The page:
It’s hard to make any kind of financial decision these days without looking at how it might affect your credit score. And no wonder! Your credit score may make the difference between getting the apartment you were looking for or qualifying for a larger phone plan or insurance rate. Of course, the most important financial transactions depend on your credit score. That’s why it’s important to know if your credit score is down and what could be causing it.
It is good to keep details of your credit score. Significant changes in your credit score may help you to identify potential cases of identity theft and fraud. But it can also help you to deal with any discrepancies in your credit report. Take the necessary steps to correct actions that may cause your credit score to drop. For this reason, many people in Canada have started tracking their credit score regularly.
Have you ever amazed, “Why credit scores are declining?” or “How can it improve?” What Is a Credit score?
Before you get into what to do when your score goes down, it’s important to understand a few things about how credit scores work. Your credit score is ranging between 300 and 900. Canada has two credit reporting agencies (also known as credit bureaus): Equifax and Trans Union. Each credit bureau maintains its own credit reports and credit scores, but they should not be too different.
Your credit report is actually a record of your past financial behavior and actions. When it comes to credit, including credit cards, loans, and mortgage payments. Lenders look at your credit score to determine and estimate your ability to repay financial obligations as agreed upon, such as mortgages and credit.
How credit score Calculated?
It is also very important (especially if you are trying to increase your credit score) to understand how your score calculated. That way, if you want to deal with any debt reduction, you can see important issues that affect your credit scores the most and work to resolve them.
There are five key factors in credit rating considerations when determining your credit score. They are as follow:
1. Your Payment History
This, by far, is the most important part of your credit score. Make repayments on time, is a big indication to other lenders whether you will pay them or not. Your credit report will also show whether the payments you made were late. How much, and whether that happened regularly to you or not.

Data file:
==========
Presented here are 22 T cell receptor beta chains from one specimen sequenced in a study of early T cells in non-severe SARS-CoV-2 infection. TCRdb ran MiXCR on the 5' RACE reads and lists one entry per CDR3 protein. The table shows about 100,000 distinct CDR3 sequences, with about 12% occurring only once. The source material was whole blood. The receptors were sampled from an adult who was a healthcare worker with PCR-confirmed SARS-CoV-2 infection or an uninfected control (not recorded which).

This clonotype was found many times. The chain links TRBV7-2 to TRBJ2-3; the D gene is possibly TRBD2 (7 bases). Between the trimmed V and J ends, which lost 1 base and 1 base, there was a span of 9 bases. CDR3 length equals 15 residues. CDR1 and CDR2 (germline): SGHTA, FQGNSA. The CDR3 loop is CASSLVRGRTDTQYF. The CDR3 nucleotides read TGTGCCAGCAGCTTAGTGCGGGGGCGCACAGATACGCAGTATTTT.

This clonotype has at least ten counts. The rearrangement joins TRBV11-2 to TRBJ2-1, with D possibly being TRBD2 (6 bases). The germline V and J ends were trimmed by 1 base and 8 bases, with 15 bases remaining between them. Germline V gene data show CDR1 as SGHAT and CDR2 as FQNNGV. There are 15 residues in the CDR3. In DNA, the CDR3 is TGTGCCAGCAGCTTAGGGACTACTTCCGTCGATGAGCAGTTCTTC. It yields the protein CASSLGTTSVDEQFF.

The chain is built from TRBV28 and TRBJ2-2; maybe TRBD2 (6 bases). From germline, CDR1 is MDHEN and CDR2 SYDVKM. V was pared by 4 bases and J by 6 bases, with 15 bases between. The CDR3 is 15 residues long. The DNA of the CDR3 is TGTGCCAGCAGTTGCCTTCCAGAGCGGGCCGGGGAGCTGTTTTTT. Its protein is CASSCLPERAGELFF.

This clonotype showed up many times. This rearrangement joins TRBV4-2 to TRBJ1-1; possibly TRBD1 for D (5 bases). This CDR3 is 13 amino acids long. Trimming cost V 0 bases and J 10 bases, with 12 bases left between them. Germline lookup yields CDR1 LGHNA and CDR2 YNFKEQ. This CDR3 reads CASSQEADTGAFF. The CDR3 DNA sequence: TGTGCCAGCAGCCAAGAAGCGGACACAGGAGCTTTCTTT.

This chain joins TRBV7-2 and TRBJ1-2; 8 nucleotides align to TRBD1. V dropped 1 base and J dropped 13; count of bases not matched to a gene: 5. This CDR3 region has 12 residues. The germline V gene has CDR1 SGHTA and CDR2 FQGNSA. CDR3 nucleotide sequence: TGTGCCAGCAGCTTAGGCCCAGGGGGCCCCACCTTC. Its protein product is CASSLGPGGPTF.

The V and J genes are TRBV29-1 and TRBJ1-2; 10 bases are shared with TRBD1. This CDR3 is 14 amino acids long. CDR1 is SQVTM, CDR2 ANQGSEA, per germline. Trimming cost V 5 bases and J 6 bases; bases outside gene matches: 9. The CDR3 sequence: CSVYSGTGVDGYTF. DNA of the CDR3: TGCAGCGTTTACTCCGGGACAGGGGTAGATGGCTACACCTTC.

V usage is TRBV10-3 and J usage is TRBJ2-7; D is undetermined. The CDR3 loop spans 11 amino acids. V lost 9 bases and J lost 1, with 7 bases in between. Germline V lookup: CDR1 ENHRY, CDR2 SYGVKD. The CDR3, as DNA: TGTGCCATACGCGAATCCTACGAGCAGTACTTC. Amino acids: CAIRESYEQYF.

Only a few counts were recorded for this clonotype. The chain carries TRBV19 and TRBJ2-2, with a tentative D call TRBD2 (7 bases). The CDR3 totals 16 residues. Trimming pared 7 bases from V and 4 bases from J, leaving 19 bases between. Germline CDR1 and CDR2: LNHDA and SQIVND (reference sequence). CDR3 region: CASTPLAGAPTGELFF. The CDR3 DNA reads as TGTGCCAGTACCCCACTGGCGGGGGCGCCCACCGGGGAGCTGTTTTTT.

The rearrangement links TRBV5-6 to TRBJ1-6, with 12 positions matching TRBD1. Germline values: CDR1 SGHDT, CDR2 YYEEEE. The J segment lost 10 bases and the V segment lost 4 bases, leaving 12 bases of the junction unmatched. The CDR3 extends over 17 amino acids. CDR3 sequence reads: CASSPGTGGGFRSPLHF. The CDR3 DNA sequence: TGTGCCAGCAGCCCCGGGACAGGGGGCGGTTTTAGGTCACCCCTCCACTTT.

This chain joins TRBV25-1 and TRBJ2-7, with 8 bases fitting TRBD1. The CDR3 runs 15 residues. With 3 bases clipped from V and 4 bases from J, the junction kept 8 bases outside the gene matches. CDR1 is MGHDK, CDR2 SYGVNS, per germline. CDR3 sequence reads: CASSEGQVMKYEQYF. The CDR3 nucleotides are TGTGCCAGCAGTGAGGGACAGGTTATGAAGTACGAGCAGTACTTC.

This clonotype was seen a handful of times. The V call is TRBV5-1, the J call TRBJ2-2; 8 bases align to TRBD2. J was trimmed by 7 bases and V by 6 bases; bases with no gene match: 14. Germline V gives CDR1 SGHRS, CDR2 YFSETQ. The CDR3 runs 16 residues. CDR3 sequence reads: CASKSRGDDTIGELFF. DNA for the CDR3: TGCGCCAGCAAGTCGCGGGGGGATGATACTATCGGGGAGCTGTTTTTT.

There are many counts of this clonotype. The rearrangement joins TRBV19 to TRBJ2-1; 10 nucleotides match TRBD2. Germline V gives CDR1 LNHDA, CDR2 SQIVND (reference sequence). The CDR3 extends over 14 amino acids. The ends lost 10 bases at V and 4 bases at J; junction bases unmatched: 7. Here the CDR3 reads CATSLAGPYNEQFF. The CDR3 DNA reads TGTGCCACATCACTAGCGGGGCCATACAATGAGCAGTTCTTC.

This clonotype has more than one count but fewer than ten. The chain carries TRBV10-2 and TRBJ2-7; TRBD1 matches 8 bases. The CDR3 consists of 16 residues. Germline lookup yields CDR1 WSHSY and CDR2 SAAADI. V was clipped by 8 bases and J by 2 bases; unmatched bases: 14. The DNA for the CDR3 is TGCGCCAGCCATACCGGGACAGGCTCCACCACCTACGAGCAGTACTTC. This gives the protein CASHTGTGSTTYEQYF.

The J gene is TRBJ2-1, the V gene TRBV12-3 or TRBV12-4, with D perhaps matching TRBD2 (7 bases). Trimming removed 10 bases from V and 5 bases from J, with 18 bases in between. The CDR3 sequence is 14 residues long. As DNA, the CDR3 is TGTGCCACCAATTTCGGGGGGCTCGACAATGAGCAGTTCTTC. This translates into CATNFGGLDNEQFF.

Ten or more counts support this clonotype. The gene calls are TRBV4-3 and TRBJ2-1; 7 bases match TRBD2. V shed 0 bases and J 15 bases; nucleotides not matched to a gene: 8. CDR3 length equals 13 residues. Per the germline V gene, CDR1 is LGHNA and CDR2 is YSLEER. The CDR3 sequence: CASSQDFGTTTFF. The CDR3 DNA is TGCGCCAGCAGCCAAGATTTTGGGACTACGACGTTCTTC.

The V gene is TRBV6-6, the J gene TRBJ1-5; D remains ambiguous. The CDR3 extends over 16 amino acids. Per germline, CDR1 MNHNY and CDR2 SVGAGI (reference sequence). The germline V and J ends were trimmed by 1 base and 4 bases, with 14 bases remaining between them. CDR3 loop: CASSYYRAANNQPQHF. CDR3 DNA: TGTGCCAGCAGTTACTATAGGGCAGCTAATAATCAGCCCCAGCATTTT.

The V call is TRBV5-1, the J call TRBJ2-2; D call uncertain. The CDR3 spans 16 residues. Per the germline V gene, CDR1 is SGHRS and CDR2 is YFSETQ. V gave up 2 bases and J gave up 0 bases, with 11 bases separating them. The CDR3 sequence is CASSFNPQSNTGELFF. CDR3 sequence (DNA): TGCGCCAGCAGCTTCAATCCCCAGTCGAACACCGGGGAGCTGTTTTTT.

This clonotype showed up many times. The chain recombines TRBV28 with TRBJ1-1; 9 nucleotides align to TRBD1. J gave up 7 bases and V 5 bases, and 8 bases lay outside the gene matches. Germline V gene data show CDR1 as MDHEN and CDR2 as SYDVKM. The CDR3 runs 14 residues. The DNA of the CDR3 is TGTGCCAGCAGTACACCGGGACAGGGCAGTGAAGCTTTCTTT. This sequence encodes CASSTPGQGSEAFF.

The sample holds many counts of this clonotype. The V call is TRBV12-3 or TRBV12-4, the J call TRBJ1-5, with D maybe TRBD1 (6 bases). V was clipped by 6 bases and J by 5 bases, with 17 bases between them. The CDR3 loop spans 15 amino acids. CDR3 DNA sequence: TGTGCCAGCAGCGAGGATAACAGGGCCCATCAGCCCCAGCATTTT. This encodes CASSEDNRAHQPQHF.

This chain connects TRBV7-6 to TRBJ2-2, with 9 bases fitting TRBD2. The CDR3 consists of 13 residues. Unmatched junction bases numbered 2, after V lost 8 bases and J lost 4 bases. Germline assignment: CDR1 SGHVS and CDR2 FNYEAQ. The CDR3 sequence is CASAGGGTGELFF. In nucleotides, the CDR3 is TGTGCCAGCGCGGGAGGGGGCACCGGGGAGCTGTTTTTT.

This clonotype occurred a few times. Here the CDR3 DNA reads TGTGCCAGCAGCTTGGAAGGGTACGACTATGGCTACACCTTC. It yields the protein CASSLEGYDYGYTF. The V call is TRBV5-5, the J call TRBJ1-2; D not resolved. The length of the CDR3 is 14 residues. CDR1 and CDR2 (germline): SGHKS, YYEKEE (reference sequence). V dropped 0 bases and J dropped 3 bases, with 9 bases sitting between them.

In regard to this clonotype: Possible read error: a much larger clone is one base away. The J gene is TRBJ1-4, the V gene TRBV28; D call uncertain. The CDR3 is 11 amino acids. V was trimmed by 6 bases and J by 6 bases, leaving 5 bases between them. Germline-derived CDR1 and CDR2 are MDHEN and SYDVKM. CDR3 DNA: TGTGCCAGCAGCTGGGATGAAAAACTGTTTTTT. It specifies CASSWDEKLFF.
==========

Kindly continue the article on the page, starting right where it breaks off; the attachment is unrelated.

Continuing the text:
Your payment history is not only related to your credit card payments. It includes any other credit items you may have, such as loans (car/student/personal) and any other debts you have where you make regular, ongoing payments.
2. How Much Credit Do You Have To Your Lenders?
When deciding whether to lend you money or lend you another loan, lenders want to know how much you owe to other lenders. This information helps them decide if you can handle any additional debt.
For example, if your credit cards are in place and/or credit lines are close to going out, lenders may interpret this as a major risk, as you already have a small outstanding debt. When lenders see that you have already used a good portion of your existing debt, it is an indication that it could affect your ability to repay them if they are going to add more debt.
3. The Length of Your Credit History
The longer you have a credit history and debts, the better your credit results will be. Why? Because over time you have shown your determination and ability to repay your debts as agreed.
While not the biggest factor, it is still very important. In fact, a lack of credit history lowers your score as lenders do not know your “track record” and do not know how to deal with potential financial difficulties.
4. Your Credit / Loan Requests
If you are constantly applying for new credit cards or loans, it can make it difficult for lenders to be financially struggling and in need of money. That, in turn, can make you more like a borrower. As a result, regular requests for new credit may lose your credit score.
Every time you apply for a new loan, lenders can look at your credit report, which considered a difficult investigation – and difficult questions can reduce your credit score. Your credit score also includes the number of credit accounts you just opened. If these two things are met, it could prove to creditors that you have a problem keeping payments.
Simply put, do not apply for more credit in a short period!
5. Types of Credit Used
Because different types of loans have different types of payment methods and terms, they may reveal different details about your ability to repay your loans. This is why lenders like to see different types of credit in your credit report.
Flexible loans allow you to borrow money to a certain extent, and then make regular monthly payments to pay. Your monthly payment may change from month to month depending on how much you borrow.
While an installment loan means you have borrowed a certain amount of money and made the same monthly payment over a fixed period.
It noted that every lender may interpret information in credit reports separately. Therefore, they may have different tolerance for the risks and limitations of their lending decisions.